FW: how many glaciers--answered!--addendum

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FW: how many glaciers--answered!--addendum

Bindschadler, Robert A. (GSFC-614.0)[EMERITUS]

All,

 

Just a short addendum to my “how many glaciers” question posted yesterday.

 

A good resource Mauri Pelto pointed me toward is: http://www.grid.unep.ch/glaciers/

 

And finally, I would be remiss not to mention the IGS Symposium on the World Glacier Inventory in 2009 (thanks Simon Ommanney).  IGS published a papers volume (Annals of Glaciology Vol.50, #53) and below I copy the abstract from Ohmura’s final paper in that volume.  If I take his statement that the incomplete portion of the inventory of 46% equals about 95,000 glaciers, then the full inventory comes in at just over 200,000 glaciers.   I think this is the number and the reference that I will use. 

 

Thanks to everyone who has contributed to this exchange!

 

Bob

Completing the World Glacier Inventory

Atsumu OHMURA

Institute for Atmospheric and Climate Science, Swiss Federal Institute of Technology (ETH), CH-8092 Zu¨ rich, Switzerland

E-mail: [hidden email]

ABSTRACT. An inventory of the surface area and volume of the world’s glaciers, outside Greenland and

Antarctica, was part of the International Hydrological Decade (1965–74). It was considered essential to

an understanding of the role played by glaciers in the hydrological cycle and was to be repeated every 50

years to detect change. To date, 46% of the estimated total glacier area has been inventoried and made

available through theWorld Glacier Monitoring Service and the US National Snow and Ice Data Center.

As the original inventory method was too time-consuming and inapplicable for some areas, a simplified

method was developed in the early 1980s using satellite images. The Global Land Ice Measurements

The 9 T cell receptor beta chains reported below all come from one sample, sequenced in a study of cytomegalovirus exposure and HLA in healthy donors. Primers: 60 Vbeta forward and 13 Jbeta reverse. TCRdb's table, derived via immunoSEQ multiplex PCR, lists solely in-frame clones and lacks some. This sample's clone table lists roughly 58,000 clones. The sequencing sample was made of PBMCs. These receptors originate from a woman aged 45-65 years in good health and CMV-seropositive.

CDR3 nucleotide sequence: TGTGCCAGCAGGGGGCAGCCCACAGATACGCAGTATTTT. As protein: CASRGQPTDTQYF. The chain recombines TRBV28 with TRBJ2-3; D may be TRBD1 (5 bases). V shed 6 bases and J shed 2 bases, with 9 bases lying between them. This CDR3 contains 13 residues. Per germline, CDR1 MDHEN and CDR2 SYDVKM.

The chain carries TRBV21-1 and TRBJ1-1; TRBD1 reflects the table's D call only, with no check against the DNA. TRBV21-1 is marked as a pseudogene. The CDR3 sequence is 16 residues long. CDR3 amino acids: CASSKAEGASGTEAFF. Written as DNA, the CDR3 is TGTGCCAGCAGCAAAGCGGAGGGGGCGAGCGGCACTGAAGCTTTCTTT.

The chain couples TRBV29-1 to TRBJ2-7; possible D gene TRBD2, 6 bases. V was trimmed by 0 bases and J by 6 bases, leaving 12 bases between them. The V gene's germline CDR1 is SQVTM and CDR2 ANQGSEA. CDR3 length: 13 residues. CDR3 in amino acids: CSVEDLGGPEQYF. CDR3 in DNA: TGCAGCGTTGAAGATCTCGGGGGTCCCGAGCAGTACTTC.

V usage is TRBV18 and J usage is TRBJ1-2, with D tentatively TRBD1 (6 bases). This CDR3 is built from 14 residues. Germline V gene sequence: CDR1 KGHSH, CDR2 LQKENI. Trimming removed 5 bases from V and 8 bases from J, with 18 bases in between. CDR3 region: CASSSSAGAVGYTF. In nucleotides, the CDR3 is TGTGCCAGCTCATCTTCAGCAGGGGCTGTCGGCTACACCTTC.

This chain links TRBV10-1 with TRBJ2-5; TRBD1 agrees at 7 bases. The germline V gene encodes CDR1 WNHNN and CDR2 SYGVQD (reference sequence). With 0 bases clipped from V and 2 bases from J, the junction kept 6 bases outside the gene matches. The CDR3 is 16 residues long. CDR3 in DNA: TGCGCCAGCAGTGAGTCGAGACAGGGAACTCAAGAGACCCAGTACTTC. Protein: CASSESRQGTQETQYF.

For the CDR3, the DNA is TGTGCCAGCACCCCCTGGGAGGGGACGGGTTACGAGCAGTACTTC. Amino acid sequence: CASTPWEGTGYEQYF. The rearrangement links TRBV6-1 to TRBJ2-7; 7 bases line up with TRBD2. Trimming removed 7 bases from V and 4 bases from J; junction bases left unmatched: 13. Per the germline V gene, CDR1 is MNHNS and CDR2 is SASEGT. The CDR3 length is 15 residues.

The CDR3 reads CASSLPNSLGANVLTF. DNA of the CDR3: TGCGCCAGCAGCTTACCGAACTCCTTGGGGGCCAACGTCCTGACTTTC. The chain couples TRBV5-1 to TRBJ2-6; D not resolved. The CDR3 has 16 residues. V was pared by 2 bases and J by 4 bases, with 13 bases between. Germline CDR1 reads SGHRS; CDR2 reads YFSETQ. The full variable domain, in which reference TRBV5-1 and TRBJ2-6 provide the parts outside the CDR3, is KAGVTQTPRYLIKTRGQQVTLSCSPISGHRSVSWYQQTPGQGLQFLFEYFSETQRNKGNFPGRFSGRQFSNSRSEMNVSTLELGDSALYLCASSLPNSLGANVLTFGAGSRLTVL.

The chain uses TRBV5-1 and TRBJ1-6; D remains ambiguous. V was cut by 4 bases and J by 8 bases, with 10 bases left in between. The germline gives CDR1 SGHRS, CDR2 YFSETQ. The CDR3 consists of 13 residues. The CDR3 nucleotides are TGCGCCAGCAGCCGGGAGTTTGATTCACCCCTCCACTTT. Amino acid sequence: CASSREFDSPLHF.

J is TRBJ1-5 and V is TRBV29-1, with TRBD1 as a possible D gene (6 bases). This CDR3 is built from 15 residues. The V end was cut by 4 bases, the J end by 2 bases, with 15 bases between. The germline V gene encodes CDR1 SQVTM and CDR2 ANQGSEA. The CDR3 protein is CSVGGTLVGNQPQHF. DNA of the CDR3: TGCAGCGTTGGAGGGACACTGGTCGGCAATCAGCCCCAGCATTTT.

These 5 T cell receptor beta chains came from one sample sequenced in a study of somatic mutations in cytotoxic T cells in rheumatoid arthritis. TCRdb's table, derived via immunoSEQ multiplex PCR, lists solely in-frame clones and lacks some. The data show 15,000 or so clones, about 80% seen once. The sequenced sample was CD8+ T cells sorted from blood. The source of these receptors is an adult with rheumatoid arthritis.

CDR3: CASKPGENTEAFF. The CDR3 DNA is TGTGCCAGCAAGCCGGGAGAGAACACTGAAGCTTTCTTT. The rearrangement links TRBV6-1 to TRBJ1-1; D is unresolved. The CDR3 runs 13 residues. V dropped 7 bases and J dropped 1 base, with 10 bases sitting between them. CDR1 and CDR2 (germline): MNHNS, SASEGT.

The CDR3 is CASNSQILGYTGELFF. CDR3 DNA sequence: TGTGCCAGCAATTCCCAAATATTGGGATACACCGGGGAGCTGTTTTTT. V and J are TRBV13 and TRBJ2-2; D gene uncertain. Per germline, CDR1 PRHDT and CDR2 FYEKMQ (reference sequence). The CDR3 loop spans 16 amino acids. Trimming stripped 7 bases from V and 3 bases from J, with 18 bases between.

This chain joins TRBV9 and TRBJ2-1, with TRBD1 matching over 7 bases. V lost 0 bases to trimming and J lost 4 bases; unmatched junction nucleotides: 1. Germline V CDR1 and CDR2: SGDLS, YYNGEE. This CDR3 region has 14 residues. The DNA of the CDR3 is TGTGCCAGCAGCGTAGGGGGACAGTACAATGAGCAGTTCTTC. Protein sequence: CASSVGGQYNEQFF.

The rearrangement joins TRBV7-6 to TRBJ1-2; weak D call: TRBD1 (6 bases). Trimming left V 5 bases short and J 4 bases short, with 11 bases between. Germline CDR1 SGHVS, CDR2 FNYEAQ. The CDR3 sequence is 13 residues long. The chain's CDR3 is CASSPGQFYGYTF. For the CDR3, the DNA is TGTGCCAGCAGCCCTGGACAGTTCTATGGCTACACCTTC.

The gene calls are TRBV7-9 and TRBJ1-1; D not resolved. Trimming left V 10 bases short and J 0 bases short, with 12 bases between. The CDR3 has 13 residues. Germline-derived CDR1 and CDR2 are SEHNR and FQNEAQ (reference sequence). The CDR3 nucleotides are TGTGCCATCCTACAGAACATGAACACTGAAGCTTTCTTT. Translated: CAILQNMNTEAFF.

from Space (GLIMS) project now covers 34% of the estimated glacierized area outside Greenland and

Antarctica. Both inventory efforts have made good progress and contributed substantially to our

knowledge of glaciology and its related sciences, but global coverage is still incomplete. If both

inventories are combined, 46% of the world’s glacierized area is still missing; 26% is covered by both

methods, which allows the quality of the satellite-based and semi-automatic inventories to be assessed

by comparison. About 95 000 glaciers remain to be inventoried, of which about half are in the Canadian

Cordillera, South America and the Canadian Arctic Islands. As the cryosphere is changing rapidly, it is of

the utmost importance to complete the global glacier inventory as soon as possible, and identify an

appropriate repeat cycle.

 

+++++++++++++++++++++++++++++++++++++++++

Dr. Robert Bindschadler

Emeritus Scientist

Hydrospheric and Biospheric Sciences Laboratory

Code 614                        Bldg. 33, Rm. A112

NASA Goddard Space Flight Center        301-614-5707

Greenbelt, MD  20771            301-614-5666 (Fax)

USA                             [hidden email]

 

"None of us is as smart as all of us." Japanese proverb

 

From: [hidden email] [mailto:[hidden email]] On Behalf Of Bindschadler, Robert A. (GSFC-614.0)[EMERITUS]
Sent: Monday, August 30, 2010 2:40 PM
To: [hidden email]
Subject: [CRYOLIST] how many glaciers--answered!

 

Cryolisters,

 

I’ll start by thanking Todd Albert for maintaining Cryolist.  It made this soooo easy.

 

Todd asked me to compile the responses that I received and share it with the list.

 

After just a few hours, here were the most informative replies (minus the many that quickly steered me toward the Bahr & Dygerov reference with the figure of 160,000 glaciers in it).  Thanks to everyone!

 

1--from Hester Jiskoot